Will ADS-B be the next big FAA equipment mandate?

Aviation International News » February 2004
February 1, 2007, 11:26 AM

When the idea was initially being explored a number of years ago, FAA planners saw a use for automatic dependent surveillance-broadcast (ADS-B) only in Alaska, where the technology would allow aircraft operating beyond the reach of radar to develop their own position data using onboard GPS equipment, and then transmit that data to others in the region through either a microwave satellite uplink and downlink or ground-based VHF network.

Now that the agency is starting to view ADS-B as among the most important technological advances under development, it is busily devising the standards that would bring the surveillance concept to aircraft operating in the lower 48 states. The question for business jet operators is how the introduction of ADS-B will help them–and possibly hurt them.

Nobody yet knows when ADS-B will be implemented or what form the requirements will eventually take, but most experts in the field seem to agree that the idea will be adopted throughout much of the world in the next decade. The basic concept behind ADS-B traces its roots back to at least the 1970s and evolved from several key technologies in the 1980s and 1990s. The first of these, developed in Sweden, was VHF Datalink Mode 4, a concept for both surveillance and communications capability still under review in Europe.

Researchers later began to take a serious look at 1090-MHz extended squitter, an outgrowth of mode-S radar standards and technology. In the early 1990s the FAA and Mitre Corp. explored technology that would make possible the so-called universal access transceiver (UAT), a two-way digital datalink developed from the ground up solely for the emerging surveillance concept. The FAA eventually decided that ADS-B would use the 1090-MHz extended squitter (1090ES) surveillance link for air carrier and private/commercial operators of high-performance aircraft, and the UAT surveillance link for the typical general aviation user.

The FAA’s link selection jibes with a joint strategy being coordinated with Eurocontrol for implementing ADS-B-enabled applications, the goal being a high degree of interoperability between systems fielded on both sides of the Atlantic. It also meets a request from the RTCA Free Flight Steering Committee to evaluate operational enhancements supported by ADS-B.

ADS-B is considered a cornerstone of Free Flight because it provides applications that let pilots and controllers view a common picture of airspace and traffic. The airborne systems transmit an aircraft’s identity, position, velocity and intent to other aircraft and to ATC systems on the ground, thereby providing situational awareness to pilots of all appropriately equipped aircraft.

How will ADS-B benefit the typical crew of a corporate jet or turboprop? From a safety standpoint, the technology will improve situational awareness by acting as an extension to TCAS. Instead of just seeing targets on a cockpit display, now the pilots would have additional information about each to give them a clearer tactical picture of traffic. ADS-B will also be useful on the ground at busy airports. It is the FAA’s hope that ground vehicles can be equipped with ADS-B transceivers so that they too would appear on the cockpit display.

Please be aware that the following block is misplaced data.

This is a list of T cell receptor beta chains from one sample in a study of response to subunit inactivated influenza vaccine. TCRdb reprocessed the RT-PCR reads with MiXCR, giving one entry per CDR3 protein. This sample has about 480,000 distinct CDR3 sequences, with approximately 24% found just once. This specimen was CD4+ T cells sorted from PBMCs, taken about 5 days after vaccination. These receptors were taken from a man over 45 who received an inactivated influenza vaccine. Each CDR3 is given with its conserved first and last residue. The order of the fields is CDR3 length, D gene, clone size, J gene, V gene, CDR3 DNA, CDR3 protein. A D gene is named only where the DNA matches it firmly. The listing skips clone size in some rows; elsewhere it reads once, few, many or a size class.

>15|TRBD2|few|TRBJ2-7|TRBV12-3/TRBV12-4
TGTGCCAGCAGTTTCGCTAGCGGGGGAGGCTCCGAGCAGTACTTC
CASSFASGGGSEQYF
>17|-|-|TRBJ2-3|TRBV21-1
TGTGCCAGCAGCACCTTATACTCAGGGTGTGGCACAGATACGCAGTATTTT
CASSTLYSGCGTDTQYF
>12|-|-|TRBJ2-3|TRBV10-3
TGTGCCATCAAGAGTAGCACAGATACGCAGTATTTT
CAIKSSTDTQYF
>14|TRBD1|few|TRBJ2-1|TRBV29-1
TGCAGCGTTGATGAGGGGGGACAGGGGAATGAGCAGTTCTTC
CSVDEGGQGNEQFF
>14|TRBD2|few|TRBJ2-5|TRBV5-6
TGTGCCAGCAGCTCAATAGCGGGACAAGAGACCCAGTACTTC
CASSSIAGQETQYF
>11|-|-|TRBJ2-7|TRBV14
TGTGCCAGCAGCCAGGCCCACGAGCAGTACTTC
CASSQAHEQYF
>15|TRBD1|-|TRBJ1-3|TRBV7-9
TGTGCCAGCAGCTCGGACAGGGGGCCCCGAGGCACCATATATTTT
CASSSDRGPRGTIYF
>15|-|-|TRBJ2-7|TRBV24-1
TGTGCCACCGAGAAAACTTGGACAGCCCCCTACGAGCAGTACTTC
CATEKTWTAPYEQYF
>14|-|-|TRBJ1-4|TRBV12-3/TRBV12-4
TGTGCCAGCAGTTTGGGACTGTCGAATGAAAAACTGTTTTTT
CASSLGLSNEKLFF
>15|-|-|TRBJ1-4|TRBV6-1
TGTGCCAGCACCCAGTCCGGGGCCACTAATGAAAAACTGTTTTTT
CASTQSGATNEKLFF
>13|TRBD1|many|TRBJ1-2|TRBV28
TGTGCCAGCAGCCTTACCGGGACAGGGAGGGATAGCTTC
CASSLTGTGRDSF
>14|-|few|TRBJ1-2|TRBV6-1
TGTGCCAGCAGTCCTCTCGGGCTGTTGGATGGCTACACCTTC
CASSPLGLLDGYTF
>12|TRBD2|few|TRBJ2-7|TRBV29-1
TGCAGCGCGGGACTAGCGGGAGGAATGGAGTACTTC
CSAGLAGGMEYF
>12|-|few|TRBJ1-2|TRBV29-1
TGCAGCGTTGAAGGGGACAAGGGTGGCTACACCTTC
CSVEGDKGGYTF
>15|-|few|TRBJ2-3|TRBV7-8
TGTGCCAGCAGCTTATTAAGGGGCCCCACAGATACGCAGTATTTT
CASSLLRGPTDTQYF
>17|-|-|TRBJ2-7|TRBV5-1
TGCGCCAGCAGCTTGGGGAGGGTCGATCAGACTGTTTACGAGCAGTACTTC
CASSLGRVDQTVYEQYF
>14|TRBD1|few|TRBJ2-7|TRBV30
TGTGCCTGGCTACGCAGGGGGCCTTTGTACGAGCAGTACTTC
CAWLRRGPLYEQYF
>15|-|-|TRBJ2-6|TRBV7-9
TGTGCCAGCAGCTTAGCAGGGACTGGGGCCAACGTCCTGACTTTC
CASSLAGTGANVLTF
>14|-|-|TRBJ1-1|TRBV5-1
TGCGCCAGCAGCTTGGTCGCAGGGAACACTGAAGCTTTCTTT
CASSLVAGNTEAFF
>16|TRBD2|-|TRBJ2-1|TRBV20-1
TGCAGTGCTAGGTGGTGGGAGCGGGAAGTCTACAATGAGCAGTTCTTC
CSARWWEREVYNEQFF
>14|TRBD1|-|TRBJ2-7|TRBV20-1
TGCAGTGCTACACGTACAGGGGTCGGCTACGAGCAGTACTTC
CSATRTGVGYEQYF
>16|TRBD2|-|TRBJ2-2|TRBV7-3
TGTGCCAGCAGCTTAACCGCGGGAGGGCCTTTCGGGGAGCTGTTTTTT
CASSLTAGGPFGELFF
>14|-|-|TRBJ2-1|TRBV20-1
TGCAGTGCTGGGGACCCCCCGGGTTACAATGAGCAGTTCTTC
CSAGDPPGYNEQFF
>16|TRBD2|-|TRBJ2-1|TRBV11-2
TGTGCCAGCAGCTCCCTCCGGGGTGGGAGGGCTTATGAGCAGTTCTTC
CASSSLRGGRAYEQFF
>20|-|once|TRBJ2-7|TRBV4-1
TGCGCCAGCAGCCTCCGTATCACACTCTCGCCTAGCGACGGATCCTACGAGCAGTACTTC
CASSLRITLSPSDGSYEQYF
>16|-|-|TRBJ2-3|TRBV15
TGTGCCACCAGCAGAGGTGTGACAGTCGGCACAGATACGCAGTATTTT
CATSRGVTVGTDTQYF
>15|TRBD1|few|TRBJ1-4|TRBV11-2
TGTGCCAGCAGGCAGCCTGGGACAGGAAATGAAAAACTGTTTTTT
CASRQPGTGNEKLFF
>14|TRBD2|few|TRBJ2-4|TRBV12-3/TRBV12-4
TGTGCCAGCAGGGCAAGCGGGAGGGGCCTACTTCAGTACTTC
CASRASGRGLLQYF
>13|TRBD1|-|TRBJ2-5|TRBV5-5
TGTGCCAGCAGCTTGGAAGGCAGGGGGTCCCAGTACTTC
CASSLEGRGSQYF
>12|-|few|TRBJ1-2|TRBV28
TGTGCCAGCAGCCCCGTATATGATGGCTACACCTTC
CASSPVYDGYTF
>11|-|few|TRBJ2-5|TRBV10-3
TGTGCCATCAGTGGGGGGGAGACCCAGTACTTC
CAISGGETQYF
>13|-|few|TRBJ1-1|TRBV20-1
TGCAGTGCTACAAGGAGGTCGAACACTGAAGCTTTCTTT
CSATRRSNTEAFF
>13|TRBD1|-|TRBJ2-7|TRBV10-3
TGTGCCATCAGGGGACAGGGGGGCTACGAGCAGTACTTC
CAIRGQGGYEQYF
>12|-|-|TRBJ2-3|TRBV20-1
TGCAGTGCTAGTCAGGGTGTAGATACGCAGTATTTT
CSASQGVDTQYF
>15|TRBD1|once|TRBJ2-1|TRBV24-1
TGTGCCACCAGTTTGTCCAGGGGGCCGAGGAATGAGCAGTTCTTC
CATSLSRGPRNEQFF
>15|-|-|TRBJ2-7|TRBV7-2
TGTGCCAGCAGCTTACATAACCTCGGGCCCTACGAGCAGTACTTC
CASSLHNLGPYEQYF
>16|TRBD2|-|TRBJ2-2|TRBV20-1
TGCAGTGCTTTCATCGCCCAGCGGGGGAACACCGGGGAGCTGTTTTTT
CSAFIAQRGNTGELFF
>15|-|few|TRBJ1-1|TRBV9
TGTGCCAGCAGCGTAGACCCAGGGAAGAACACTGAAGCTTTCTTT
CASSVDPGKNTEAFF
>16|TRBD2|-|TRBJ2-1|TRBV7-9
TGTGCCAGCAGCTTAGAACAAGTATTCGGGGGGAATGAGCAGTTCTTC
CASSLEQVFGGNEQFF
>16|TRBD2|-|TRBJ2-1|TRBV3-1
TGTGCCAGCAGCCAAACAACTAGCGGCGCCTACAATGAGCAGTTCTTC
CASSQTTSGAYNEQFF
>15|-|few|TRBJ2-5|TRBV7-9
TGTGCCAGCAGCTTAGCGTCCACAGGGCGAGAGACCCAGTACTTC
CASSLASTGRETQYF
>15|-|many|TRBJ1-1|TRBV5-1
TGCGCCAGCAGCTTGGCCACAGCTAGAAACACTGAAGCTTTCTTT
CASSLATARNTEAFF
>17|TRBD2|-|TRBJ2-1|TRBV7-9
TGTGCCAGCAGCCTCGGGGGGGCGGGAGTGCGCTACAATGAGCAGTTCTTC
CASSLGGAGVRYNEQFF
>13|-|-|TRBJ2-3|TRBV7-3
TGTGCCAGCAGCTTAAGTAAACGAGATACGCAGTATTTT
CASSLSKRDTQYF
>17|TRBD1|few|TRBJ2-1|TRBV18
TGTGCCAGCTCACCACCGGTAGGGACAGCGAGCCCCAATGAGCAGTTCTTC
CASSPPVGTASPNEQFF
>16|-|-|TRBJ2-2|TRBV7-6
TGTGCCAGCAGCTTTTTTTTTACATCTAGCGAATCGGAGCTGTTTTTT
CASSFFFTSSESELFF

The FAA also thinks that ADS-B will facilitate the introduction of closely spaced parallel approaches and so-called enhanced visual approaches (not to be confused with enhanced vision systems), as well as allow reduced spacing on final approach and reduced spacing en route.

Eventually, some within the FAA believe that ADS-B technology will allow for VMC-like operations in IMC conditions, where pilots would use their ADS-B displays in the cockpit to see and avoid other aircraft just as they do now by looking out the window when flying VFR.

The FAA is currently concentrating on deploying ADS-B in select areas, such as Alaska for the Capstone program and in the Gulf of Mexico for offshore helicopter operators. By 2007 the agency hopes to begin rolling out the nationwide ground infrastructure to support the technology. In the beginning, airlines will most likely use ADS-B on some high-density routes, while GA users will begin equipping with low-cost TIS-B (traffic information service-broadcast) avionics.

Because the airlines and business aviation will equip with 1090ES and GA users will install UAT avionics, interoperability between the links is an important concern. Further studies will determine how the two systems can safely coexist, and if long-range air-to-air applications that cannot be satisfied by 1090ES alone might be supplemented by UAT.

Now for the bad news. If this all sounds eerily similar to recent FAA requirements for RVSM, TAWS, ELTs and so forth, it is with good reason. ADS-B will likely be another in a long list of mandated technologies intended to transform aviation from its present state to the far-reaching Free Flight ideal. The obvious concern for business aircraft operators is the equipage cost of the expected ADS-B mandate.

According to FAA officials, the airlines would need to equip with 1090ES avionics by a certain date, while typical GA operators would have the option of installing UAT gear. In the long term, the FAA thinks that between 40 and 70 percent of GA aircraft will opt for UAT avionics. Business aircraft, meanwhile, will be required to carry 1090ES equipment, but because this unique segment flies at high altitudes with the airlines and also into non-radar fields where GA aircraft are based, the FAA will suggest, or possibly even mandate, that business aircraft carry both 1090ES and UAT avionics.

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